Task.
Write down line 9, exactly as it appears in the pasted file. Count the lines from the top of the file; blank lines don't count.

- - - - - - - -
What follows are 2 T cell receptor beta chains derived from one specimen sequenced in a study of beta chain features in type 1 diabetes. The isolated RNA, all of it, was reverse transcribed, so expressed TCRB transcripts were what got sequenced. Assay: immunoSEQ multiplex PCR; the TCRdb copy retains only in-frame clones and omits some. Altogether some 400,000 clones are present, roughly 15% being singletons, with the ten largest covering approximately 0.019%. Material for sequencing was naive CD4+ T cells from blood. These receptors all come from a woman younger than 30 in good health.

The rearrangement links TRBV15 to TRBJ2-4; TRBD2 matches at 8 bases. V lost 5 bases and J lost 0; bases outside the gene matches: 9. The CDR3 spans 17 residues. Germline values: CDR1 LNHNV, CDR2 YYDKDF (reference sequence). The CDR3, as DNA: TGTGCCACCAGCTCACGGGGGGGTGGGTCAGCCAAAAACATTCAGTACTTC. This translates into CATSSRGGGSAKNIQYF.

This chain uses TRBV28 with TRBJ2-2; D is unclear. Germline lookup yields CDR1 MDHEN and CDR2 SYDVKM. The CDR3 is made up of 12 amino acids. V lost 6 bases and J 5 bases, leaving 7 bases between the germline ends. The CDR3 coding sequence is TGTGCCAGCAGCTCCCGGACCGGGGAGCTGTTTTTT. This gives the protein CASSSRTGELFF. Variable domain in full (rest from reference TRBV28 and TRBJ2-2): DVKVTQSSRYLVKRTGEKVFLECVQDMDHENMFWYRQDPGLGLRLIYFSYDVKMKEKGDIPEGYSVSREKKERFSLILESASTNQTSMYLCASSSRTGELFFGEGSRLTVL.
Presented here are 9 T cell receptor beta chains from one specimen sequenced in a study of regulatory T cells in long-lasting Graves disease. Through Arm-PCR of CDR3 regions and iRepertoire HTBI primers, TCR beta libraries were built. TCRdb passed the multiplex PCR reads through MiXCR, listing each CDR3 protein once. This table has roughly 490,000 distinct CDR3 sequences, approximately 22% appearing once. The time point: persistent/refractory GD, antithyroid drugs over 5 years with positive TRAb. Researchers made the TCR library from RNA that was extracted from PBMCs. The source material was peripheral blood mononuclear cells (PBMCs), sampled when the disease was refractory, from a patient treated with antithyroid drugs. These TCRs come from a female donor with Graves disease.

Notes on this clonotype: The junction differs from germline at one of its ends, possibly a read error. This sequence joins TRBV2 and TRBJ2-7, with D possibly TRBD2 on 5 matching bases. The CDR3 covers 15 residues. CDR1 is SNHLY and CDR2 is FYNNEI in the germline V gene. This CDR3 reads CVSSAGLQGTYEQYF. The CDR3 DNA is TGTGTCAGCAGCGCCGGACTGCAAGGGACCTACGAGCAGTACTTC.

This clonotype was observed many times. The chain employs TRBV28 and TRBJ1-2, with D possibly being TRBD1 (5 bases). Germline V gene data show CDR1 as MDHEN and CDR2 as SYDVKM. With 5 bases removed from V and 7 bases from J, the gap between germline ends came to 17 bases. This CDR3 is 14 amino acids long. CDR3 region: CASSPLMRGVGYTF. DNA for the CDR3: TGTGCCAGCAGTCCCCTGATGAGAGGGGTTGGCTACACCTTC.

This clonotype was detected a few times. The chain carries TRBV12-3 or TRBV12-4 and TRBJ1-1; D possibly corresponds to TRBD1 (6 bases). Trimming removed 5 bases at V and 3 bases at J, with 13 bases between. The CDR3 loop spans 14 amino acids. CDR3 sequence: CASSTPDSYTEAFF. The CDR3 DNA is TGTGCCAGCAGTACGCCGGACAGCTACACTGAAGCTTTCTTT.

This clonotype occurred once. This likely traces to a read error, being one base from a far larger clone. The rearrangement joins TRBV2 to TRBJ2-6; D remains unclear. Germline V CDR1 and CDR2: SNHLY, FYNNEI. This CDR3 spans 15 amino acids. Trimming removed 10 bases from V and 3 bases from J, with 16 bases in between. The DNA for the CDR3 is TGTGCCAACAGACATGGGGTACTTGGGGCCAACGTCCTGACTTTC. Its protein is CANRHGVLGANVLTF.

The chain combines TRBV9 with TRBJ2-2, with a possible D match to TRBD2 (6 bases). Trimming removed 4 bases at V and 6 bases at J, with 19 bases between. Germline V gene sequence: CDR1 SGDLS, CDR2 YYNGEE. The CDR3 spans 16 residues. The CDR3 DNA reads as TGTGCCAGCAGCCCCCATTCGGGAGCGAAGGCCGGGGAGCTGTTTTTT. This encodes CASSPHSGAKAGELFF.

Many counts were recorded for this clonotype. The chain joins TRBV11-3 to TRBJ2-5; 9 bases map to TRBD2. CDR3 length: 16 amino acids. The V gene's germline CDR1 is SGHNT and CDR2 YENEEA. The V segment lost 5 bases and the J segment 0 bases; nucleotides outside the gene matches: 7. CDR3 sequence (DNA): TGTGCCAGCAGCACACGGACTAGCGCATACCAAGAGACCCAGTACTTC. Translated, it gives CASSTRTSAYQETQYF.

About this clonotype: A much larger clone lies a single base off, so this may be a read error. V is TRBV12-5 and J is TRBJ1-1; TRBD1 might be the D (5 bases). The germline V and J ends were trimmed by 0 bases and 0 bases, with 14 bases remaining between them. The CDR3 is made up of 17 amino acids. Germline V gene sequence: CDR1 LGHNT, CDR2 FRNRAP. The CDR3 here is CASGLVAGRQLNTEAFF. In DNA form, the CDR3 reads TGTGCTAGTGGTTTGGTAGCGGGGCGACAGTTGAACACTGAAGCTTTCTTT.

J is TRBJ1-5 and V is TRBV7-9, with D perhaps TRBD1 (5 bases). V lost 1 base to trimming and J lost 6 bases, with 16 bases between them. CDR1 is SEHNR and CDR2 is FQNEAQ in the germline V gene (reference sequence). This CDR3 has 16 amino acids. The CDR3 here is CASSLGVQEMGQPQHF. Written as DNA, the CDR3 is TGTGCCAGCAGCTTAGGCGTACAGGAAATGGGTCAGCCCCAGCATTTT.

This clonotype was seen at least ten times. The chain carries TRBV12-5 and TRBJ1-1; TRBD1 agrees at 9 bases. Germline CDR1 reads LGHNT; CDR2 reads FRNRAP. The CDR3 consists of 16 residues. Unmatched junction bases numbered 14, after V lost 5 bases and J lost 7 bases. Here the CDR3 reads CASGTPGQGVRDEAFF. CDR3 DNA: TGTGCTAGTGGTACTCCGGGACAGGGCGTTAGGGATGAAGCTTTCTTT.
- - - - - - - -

The chain combines TRBV9 with TRBJ2-2, with a possible D match to TRBD2 (6 bases). Trimming removed 4 bases at V and 6 bases at J, with 19 bases between. Germline V gene sequence: CDR1 SGDLS, CDR2 YYNGEE. The CDR3 spans 16 residues. The CDR3 DNA reads as TGTGCCAGCAGCCCCCATTCGGGAGCGAAGGCCGGGGAGCTGTTTTTT. This encodes CASSPHSGAKAGELFF.